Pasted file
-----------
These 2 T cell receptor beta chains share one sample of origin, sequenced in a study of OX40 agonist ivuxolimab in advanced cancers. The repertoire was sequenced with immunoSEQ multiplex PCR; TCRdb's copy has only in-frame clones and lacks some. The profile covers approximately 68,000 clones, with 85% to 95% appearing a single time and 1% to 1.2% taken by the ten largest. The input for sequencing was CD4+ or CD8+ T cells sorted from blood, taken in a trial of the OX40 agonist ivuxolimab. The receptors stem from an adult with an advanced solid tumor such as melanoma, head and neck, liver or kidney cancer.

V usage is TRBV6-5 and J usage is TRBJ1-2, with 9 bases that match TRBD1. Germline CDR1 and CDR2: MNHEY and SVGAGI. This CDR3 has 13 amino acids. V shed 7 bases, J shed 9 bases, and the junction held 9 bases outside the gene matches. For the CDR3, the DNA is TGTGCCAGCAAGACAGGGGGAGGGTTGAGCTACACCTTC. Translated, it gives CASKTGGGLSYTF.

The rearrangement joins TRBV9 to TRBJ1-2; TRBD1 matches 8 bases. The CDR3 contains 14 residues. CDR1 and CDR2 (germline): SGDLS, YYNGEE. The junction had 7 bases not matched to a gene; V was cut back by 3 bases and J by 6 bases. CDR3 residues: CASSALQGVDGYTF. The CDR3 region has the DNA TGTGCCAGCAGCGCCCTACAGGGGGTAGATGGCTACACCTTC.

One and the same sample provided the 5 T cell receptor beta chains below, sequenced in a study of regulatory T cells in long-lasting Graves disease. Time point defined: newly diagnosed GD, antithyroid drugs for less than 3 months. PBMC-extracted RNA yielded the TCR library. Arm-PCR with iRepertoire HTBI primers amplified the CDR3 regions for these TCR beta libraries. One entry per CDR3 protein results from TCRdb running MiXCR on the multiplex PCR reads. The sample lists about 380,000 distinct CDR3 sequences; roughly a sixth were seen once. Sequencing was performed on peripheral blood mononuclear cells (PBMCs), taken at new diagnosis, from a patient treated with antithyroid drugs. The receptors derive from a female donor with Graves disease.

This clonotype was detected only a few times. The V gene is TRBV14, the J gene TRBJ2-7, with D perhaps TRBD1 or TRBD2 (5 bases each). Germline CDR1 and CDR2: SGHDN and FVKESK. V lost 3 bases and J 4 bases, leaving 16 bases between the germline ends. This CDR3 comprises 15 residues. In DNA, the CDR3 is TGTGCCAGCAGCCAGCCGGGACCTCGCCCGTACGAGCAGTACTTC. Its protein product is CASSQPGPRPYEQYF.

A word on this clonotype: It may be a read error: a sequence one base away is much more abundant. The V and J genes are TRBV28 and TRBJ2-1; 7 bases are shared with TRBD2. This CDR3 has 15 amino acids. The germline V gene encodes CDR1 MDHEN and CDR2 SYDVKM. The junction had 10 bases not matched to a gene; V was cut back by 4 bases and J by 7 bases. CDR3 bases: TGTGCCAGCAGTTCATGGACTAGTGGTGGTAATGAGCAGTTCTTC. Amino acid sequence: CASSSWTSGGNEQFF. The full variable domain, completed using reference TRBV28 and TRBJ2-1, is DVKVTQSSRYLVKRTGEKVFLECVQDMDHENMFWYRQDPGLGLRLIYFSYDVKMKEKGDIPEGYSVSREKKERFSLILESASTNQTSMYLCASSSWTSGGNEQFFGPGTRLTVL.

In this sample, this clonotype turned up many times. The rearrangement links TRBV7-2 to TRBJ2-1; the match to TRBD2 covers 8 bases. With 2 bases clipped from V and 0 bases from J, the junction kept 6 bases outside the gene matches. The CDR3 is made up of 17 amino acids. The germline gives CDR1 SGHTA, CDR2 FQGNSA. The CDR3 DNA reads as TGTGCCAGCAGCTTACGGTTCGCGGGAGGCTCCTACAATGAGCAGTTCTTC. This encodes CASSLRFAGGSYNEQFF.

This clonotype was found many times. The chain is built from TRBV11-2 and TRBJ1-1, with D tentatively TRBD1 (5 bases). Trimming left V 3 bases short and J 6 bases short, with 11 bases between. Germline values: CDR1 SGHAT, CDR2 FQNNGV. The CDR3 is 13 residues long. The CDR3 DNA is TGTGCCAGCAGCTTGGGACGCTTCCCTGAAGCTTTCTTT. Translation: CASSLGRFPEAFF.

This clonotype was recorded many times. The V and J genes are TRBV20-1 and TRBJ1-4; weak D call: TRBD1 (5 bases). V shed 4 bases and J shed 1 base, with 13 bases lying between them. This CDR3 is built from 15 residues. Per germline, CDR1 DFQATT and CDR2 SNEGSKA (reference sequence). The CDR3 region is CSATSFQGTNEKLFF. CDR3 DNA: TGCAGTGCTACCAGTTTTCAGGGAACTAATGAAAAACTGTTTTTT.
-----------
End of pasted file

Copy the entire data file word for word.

These 2 T cell receptor beta chains share one sample of origin, sequenced in a study of OX40 agonist ivuxolimab in advanced cancers. The repertoire was sequenced with immunoSEQ multiplex PCR; TCRdb's copy has only in-frame clones and lacks some. The profile covers approximately 68,000 clones, with 85% to 95% appearing a single time and 1% to 1.2% taken by the ten largest. The input for sequencing was CD4+ or CD8+ T cells sorted from blood, taken in a trial of the OX40 agonist ivuxolimab. The receptors stem from an adult with an advanced solid tumor such as melanoma, head and neck, liver or kidney cancer.

V usage is TRBV6-5 and J usage is TRBJ1-2, with 9 bases that match TRBD1. Germline CDR1 and CDR2: MNHEY and SVGAGI. This CDR3 has 13 amino acids. V shed 7 bases, J shed 9 bases, and the junction held 9 bases outside the gene matches. For the CDR3, the DNA is TGTGCCAGCAAGACAGGGGGAGGGTTGAGCTACACCTTC. Translated, it gives CASKTGGGLSYTF.

The rearrangement joins TRBV9 to TRBJ1-2; TRBD1 matches 8 bases. The CDR3 contains 14 residues. CDR1 and CDR2 (germline): SGDLS, YYNGEE. The junction had 7 bases not matched to a gene; V was cut back by 3 bases and J by 6 bases. CDR3 residues: CASSALQGVDGYTF. The CDR3 region has the DNA TGTGCCAGCAGCGCCCTACAGGGGGTAGATGGCTACACCTTC.

One and the same sample provided the 5 T cell receptor beta chains below, sequenced in a study of regulatory T cells in long-lasting Graves disease. Time point defined: newly diagnosed GD, antithyroid drugs for less than 3 months. PBMC-extracted RNA yielded the TCR library. Arm-PCR with iRepertoire HTBI primers amplified the CDR3 regions for these TCR beta libraries. One entry per CDR3 protein results from TCRdb running MiXCR on the multiplex PCR reads. The sample lists about 380,000 distinct CDR3 sequences; roughly a sixth were seen once. Sequencing was performed on peripheral blood mononuclear cells (PBMCs), taken at new diagnosis, from a patient treated with antithyroid drugs. The receptors derive from a female donor with Graves disease.

This clonotype was detected only a few times. The V gene is TRBV14, the J gene TRBJ2-7, with D perhaps TRBD1 or TRBD2 (5 bases each). Germline CDR1 and CDR2: SGHDN and FVKESK. V lost 3 bases and J 4 bases, leaving 16 bases between the germline ends. This CDR3 comprises 15 residues. In DNA, the CDR3 is TGTGCCAGCAGCCAGCCGGGACCTCGCCCGTACGAGCAGTACTTC. Its protein product is CASSQPGPRPYEQYF.

A word on this clonotype: It may be a read error: a sequence one base away is much more abundant. The V and J genes are TRBV28 and TRBJ2-1; 7 bases are shared with TRBD2. This CDR3 has 15 amino acids. The germline V gene encodes CDR1 MDHEN and CDR2 SYDVKM. The junction had 10 bases not matched to a gene; V was cut back by 4 bases and J by 7 bases. CDR3 bases: TGTGCCAGCAGTTCATGGACTAGTGGTGGTAATGAGCAGTTCTTC. Amino acid sequence: CASSSWTSGGNEQFF. The full variable domain, completed using reference TRBV28 and TRBJ2-1, is DVKVTQSSRYLVKRTGEKVFLECVQDMDHENMFWYRQDPGLGLRLIYFSYDVKMKEKGDIPEGYSVSREKKERFSLILESASTNQTSMYLCASSSWTSGGNEQFFGPGTRLTVL.

In this sample, this clonotype turned up many times. The rearrangement links TRBV7-2 to TRBJ2-1; the match to TRBD2 covers 8 bases. With 2 bases clipped from V and 0 bases from J, the junction kept 6 bases outside the gene matches. The CDR3 is made up of 17 amino acids. The germline gives CDR1 SGHTA, CDR2 FQGNSA. The CDR3 DNA reads as TGTGCCAGCAGCTTACGGTTCGCGGGAGGCTCCTACAATGAGCAGTTCTTC. This encodes CASSLRFAGGSYNEQFF.

This clonotype was found many times. The chain is built from TRBV11-2 and TRBJ1-1, with D tentatively TRBD1 (5 bases). Trimming left V 3 bases short and J 6 bases short, with 11 bases between. Germline values: CDR1 SGHAT, CDR2 FQNNGV. The CDR3 is 13 residues long. The CDR3 DNA is TGTGCCAGCAGCTTGGGACGCTTCCCTGAAGCTTTCTTT. Translation: CASSLGRFPEAFF.

This clonotype was recorded many times. The V and J genes are TRBV20-1 and TRBJ1-4; weak D call: TRBD1 (5 bases). V shed 4 bases and J shed 1 base, with 13 bases lying between them. This CDR3 is built from 15 residues. Per germline, CDR1 DFQATT and CDR2 SNEGSKA (reference sequence). The CDR3 region is CSATSFQGTNEKLFF. CDR3 DNA: TGCAGTGCTACCAGTTTTCAGGGAACTAATGAAAAACTGTTTTTT.